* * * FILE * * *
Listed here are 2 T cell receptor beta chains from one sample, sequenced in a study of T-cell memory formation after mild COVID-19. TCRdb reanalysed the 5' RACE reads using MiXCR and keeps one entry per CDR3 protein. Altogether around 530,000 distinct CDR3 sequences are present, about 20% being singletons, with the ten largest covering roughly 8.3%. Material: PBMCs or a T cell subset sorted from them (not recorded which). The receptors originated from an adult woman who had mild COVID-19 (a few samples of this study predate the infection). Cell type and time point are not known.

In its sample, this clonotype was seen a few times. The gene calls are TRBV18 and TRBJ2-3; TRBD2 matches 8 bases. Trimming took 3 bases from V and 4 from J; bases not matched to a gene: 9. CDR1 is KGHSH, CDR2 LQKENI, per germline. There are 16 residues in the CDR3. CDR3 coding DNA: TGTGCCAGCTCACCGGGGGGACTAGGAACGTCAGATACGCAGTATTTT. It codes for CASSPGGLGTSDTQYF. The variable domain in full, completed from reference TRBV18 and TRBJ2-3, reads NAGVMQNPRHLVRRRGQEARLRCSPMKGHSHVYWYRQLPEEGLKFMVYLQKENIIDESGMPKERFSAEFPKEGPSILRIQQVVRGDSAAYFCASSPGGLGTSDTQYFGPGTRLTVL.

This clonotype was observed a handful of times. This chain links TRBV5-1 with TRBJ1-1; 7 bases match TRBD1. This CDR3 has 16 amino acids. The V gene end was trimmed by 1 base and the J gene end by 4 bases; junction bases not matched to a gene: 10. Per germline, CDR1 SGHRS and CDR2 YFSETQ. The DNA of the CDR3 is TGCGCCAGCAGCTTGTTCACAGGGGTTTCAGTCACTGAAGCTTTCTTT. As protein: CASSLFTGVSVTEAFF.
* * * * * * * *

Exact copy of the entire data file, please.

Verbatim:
Listed here are 2 T cell receptor beta chains from one sample, sequenced in a study of T-cell memory formation after mild COVID-19. TCRdb reanalysed the 5' RACE reads using MiXCR and keeps one entry per CDR3 protein. Altogether around 530,000 distinct CDR3 sequences are present, about 20% being singletons, with the ten largest covering roughly 8.3%. Material: PBMCs or a T cell subset sorted from them (not recorded which). The receptors originated from an adult woman who had mild COVID-19 (a few samples of this study predate the infection). Cell type and time point are not known.

In its sample, this clonotype was seen a few times. The gene calls are TRBV18 and TRBJ2-3; TRBD2 matches 8 bases. Trimming took 3 bases from V and 4 from J; bases not matched to a gene: 9. CDR1 is KGHSH, CDR2 LQKENI, per germline. There are 16 residues in the CDR3. CDR3 coding DNA: TGTGCCAGCTCACCGGGGGGACTAGGAACGTCAGATACGCAGTATTTT. It codes for CASSPGGLGTSDTQYF. The variable domain in full, completed from reference TRBV18 and TRBJ2-3, reads NAGVMQNPRHLVRRRGQEARLRCSPMKGHSHVYWYRQLPEEGLKFMVYLQKENIIDESGMPKERFSAEFPKEGPSILRIQQVVRGDSAAYFCASSPGGLGTSDTQYFGPGTRLTVL.

This clonotype was observed a handful of times. This chain links TRBV5-1 with TRBJ1-1; 7 bases match TRBD1. This CDR3 has 16 amino acids. The V gene end was trimmed by 1 base and the J gene end by 4 bases; junction bases not matched to a gene: 10. Per germline, CDR1 SGHRS and CDR2 YFSETQ. The DNA of the CDR3 is TGCGCCAGCAGCTTGTTCACAGGGGTTTCAGTCACTGAAGCTTTCTTT. As protein: CASSLFTGVSVTEAFF.